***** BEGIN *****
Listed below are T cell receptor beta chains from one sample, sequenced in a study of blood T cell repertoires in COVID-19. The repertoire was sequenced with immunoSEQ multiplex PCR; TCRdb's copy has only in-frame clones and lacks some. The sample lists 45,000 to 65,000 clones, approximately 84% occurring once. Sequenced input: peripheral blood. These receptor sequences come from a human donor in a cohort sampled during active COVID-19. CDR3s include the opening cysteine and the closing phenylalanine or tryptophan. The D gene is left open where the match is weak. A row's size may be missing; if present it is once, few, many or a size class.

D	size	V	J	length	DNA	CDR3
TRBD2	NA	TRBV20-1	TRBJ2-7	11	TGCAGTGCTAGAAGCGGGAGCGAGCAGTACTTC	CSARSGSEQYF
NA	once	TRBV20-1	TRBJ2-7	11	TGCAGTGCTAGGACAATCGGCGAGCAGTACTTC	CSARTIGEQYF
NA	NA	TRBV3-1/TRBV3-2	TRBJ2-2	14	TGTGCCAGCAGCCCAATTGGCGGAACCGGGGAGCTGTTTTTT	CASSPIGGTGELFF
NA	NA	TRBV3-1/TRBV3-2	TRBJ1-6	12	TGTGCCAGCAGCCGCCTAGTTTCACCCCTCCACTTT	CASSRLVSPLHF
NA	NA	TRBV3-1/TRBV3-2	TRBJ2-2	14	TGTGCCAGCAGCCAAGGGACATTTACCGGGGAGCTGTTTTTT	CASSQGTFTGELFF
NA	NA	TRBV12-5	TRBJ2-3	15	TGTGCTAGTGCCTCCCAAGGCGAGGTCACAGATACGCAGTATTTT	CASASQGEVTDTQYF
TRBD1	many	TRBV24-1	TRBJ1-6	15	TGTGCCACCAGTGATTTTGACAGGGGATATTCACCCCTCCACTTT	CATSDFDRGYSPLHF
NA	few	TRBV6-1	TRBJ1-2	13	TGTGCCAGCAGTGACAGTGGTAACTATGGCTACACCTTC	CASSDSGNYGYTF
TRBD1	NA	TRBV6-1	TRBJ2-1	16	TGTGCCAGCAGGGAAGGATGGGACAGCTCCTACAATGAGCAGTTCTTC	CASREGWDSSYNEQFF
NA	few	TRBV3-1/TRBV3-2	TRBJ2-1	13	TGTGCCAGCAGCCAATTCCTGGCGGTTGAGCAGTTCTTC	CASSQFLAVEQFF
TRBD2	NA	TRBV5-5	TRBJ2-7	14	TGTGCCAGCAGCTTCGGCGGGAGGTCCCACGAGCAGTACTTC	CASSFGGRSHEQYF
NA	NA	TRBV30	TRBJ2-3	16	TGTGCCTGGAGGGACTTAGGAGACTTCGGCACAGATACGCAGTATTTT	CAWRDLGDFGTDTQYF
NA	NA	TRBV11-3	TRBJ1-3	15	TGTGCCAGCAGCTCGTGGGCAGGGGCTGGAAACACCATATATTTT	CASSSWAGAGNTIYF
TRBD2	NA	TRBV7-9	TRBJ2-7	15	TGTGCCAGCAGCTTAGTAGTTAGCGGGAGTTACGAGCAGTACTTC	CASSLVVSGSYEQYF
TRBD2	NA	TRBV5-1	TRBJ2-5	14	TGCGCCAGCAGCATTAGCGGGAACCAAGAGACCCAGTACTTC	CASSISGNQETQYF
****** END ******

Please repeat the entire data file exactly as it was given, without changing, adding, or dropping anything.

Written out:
Listed below are T cell receptor beta chains from one sample, sequenced in a study of blood T cell repertoires in COVID-19. The repertoire was sequenced with immunoSEQ multiplex PCR; TCRdb's copy has only in-frame clones and lacks some. The sample lists 45,000 to 65,000 clones, approximately 84% occurring once. Sequenced input: peripheral blood. These receptor sequences come from a human donor in a cohort sampled during active COVID-19. CDR3s include the opening cysteine and the closing phenylalanine or tryptophan. The D gene is left open where the match is weak. A row's size may be missing; if present it is once, few, many or a size class.

D	size	V	J	length	DNA	CDR3
TRBD2	NA	TRBV20-1	TRBJ2-7	11	TGCAGTGCTAGAAGCGGGAGCGAGCAGTACTTC	CSARSGSEQYF
NA	once	TRBV20-1	TRBJ2-7	11	TGCAGTGCTAGGACAATCGGCGAGCAGTACTTC	CSARTIGEQYF
NA	NA	TRBV3-1/TRBV3-2	TRBJ2-2	14	TGTGCCAGCAGCCCAATTGGCGGAACCGGGGAGCTGTTTTTT	CASSPIGGTGELFF
NA	NA	TRBV3-1/TRBV3-2	TRBJ1-6	12	TGTGCCAGCAGCCGCCTAGTTTCACCCCTCCACTTT	CASSRLVSPLHF
NA	NA	TRBV3-1/TRBV3-2	TRBJ2-2	14	TGTGCCAGCAGCCAAGGGACATTTACCGGGGAGCTGTTTTTT	CASSQGTFTGELFF
NA	NA	TRBV12-5	TRBJ2-3	15	TGTGCTAGTGCCTCCCAAGGCGAGGTCACAGATACGCAGTATTTT	CASASQGEVTDTQYF
TRBD1	many	TRBV24-1	TRBJ1-6	15	TGTGCCACCAGTGATTTTGACAGGGGATATTCACCCCTCCACTTT	CATSDFDRGYSPLHF
NA	few	TRBV6-1	TRBJ1-2	13	TGTGCCAGCAGTGACAGTGGTAACTATGGCTACACCTTC	CASSDSGNYGYTF
TRBD1	NA	TRBV6-1	TRBJ2-1	16	TGTGCCAGCAGGGAAGGATGGGACAGCTCCTACAATGAGCAGTTCTTC	CASREGWDSSYNEQFF
NA	few	TRBV3-1/TRBV3-2	TRBJ2-1	13	TGTGCCAGCAGCCAATTCCTGGCGGTTGAGCAGTTCTTC	CASSQFLAVEQFF
TRBD2	NA	TRBV5-5	TRBJ2-7	14	TGTGCCAGCAGCTTCGGCGGGAGGTCCCACGAGCAGTACTTC	CASSFGGRSHEQYF
NA	NA	TRBV30	TRBJ2-3	16	TGTGCCTGGAGGGACTTAGGAGACTTCGGCACAGATACGCAGTATTTT	CAWRDLGDFGTDTQYF
NA	NA	TRBV11-3	TRBJ1-3	15	TGTGCCAGCAGCTCGTGGGCAGGGGCTGGAAACACCATATATTTT	CASSSWAGAGNTIYF
TRBD2	NA	TRBV7-9	TRBJ2-7	15	TGTGCCAGCAGCTTAGTAGTTAGCGGGAGTTACGAGCAGTACTTC	CASSLVVSGSYEQYF
TRBD2	NA	TRBV5-1	TRBJ2-5	14	TGCGCCAGCAGCATTAGCGGGAACCAAGAGACCCAGTACTTC	CASSISGNQETQYF